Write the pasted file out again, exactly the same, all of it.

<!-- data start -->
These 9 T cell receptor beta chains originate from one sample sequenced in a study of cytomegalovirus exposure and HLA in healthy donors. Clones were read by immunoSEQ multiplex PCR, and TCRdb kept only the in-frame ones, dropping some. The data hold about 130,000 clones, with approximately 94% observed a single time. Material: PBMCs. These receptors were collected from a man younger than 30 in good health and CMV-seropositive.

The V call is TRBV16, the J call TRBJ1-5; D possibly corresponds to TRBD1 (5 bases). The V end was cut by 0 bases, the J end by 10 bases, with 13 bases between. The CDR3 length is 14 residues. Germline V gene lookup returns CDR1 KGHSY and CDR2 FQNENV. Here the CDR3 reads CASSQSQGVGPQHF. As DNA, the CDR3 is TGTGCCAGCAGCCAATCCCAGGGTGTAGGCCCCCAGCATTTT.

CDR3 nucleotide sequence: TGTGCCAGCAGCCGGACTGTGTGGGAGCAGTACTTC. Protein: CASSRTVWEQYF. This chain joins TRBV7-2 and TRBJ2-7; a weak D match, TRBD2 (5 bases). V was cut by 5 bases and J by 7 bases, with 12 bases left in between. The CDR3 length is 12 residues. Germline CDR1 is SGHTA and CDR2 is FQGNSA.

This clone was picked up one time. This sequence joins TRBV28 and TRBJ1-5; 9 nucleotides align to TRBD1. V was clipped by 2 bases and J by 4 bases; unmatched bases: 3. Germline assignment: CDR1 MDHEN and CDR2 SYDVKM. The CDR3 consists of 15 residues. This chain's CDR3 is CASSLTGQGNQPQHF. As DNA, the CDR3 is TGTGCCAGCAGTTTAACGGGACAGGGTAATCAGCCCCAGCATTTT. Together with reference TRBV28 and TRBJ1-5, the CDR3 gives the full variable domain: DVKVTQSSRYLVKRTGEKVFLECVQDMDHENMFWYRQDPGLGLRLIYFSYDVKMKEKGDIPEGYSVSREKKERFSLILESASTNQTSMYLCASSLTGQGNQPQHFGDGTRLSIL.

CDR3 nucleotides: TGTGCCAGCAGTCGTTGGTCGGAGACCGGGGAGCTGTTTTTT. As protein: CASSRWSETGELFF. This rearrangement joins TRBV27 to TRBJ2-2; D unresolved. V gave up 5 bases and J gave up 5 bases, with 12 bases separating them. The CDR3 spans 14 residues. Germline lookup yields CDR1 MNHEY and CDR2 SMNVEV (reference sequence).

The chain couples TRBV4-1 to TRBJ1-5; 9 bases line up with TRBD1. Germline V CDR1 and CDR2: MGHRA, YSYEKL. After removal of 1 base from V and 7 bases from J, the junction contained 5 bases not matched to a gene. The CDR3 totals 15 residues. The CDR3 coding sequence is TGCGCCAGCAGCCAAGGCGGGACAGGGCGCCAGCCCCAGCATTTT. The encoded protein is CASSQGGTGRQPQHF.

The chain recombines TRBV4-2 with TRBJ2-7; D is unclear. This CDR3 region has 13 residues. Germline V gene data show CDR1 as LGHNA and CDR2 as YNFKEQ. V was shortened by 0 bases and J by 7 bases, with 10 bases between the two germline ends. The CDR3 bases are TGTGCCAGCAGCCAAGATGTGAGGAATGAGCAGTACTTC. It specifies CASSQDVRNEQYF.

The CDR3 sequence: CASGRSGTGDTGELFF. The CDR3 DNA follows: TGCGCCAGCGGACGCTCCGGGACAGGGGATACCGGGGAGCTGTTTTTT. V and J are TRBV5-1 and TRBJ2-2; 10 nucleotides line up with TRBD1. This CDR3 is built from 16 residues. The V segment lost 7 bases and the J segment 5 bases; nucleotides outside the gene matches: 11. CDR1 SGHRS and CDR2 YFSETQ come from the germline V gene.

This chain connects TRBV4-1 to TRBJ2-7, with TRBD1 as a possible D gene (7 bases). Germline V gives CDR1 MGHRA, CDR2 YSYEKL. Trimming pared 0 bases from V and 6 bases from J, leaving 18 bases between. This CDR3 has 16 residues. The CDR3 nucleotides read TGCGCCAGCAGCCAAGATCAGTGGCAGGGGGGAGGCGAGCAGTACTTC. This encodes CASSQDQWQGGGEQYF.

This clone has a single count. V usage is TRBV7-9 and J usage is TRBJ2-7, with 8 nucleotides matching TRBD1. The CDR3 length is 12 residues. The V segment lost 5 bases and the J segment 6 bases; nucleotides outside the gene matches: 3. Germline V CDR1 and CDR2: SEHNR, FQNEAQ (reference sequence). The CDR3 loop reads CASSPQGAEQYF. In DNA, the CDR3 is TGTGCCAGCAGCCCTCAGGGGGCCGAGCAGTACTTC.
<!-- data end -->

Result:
These 9 T cell receptor beta chains originate from one sample sequenced in a study of cytomegalovirus exposure and HLA in healthy donors. Clones were read by immunoSEQ multiplex PCR, and TCRdb kept only the in-frame ones, dropping some. The data hold about 130,000 clones, with approximately 94% observed a single time. Material: PBMCs. These receptors were collected from a man younger than 30 in good health and CMV-seropositive.

The V call is TRBV16, the J call TRBJ1-5; D possibly corresponds to TRBD1 (5 bases). The V end was cut by 0 bases, the J end by 10 bases, with 13 bases between. The CDR3 length is 14 residues. Germline V gene lookup returns CDR1 KGHSY and CDR2 FQNENV. Here the CDR3 reads CASSQSQGVGPQHF. As DNA, the CDR3 is TGTGCCAGCAGCCAATCCCAGGGTGTAGGCCCCCAGCATTTT.

CDR3 nucleotide sequence: TGTGCCAGCAGCCGGACTGTGTGGGAGCAGTACTTC. Protein: CASSRTVWEQYF. This chain joins TRBV7-2 and TRBJ2-7; a weak D match, TRBD2 (5 bases). V was cut by 5 bases and J by 7 bases, with 12 bases left in between. The CDR3 length is 12 residues. Germline CDR1 is SGHTA and CDR2 is FQGNSA.

This clone was picked up one time. This sequence joins TRBV28 and TRBJ1-5; 9 nucleotides align to TRBD1. V was clipped by 2 bases and J by 4 bases; unmatched bases: 3. Germline assignment: CDR1 MDHEN and CDR2 SYDVKM. The CDR3 consists of 15 residues. This chain's CDR3 is CASSLTGQGNQPQHF. As DNA, the CDR3 is TGTGCCAGCAGTTTAACGGGACAGGGTAATCAGCCCCAGCATTTT. Together with reference TRBV28 and TRBJ1-5, the CDR3 gives the full variable domain: DVKVTQSSRYLVKRTGEKVFLECVQDMDHENMFWYRQDPGLGLRLIYFSYDVKMKEKGDIPEGYSVSREKKERFSLILESASTNQTSMYLCASSLTGQGNQPQHFGDGTRLSIL.

CDR3 nucleotides: TGTGCCAGCAGTCGTTGGTCGGAGACCGGGGAGCTGTTTTTT. As protein: CASSRWSETGELFF. This rearrangement joins TRBV27 to TRBJ2-2; D unresolved. V gave up 5 bases and J gave up 5 bases, with 12 bases separating them. The CDR3 spans 14 residues. Germline lookup yields CDR1 MNHEY and CDR2 SMNVEV (reference sequence).

The chain couples TRBV4-1 to TRBJ1-5; 9 bases line up with TRBD1. Germline V CDR1 and CDR2: MGHRA, YSYEKL. After removal of 1 base from V and 7 bases from J, the junction contained 5 bases not matched to a gene. The CDR3 totals 15 residues. The CDR3 coding sequence is TGCGCCAGCAGCCAAGGCGGGACAGGGCGCCAGCCCCAGCATTTT. The encoded protein is CASSQGGTGRQPQHF.

The chain recombines TRBV4-2 with TRBJ2-7; D is unclear. This CDR3 region has 13 residues. Germline V gene data show CDR1 as LGHNA and CDR2 as YNFKEQ. V was shortened by 0 bases and J by 7 bases, with 10 bases between the two germline ends. The CDR3 bases are TGTGCCAGCAGCCAAGATGTGAGGAATGAGCAGTACTTC. It specifies CASSQDVRNEQYF.

The CDR3 sequence: CASGRSGTGDTGELFF. The CDR3 DNA follows: TGCGCCAGCGGACGCTCCGGGACAGGGGATACCGGGGAGCTGTTTTTT. V and J are TRBV5-1 and TRBJ2-2; 10 nucleotides line up with TRBD1. This CDR3 is built from 16 residues. The V segment lost 7 bases and the J segment 5 bases; nucleotides outside the gene matches: 11. CDR1 SGHRS and CDR2 YFSETQ come from the germline V gene.

This chain connects TRBV4-1 to TRBJ2-7, with TRBD1 as a possible D gene (7 bases). Germline V gives CDR1 MGHRA, CDR2 YSYEKL. Trimming pared 0 bases from V and 6 bases from J, leaving 18 bases between. This CDR3 has 16 residues. The CDR3 nucleotides read TGCGCCAGCAGCCAAGATCAGTGGCAGGGGGGAGGCGAGCAGTACTTC. This encodes CASSQDQWQGGGEQYF.

This clone has a single count. V usage is TRBV7-9 and J usage is TRBJ2-7, with 8 nucleotides matching TRBD1. The CDR3 length is 12 residues. The V segment lost 5 bases and the J segment 6 bases; nucleotides outside the gene matches: 3. Germline V CDR1 and CDR2: SEHNR, FQNEAQ (reference sequence). The CDR3 loop reads CASSPQGAEQYF. In DNA, the CDR3 is TGTGCCAGCAGCCCTCAGGGGGCCGAGCAGTACTTC.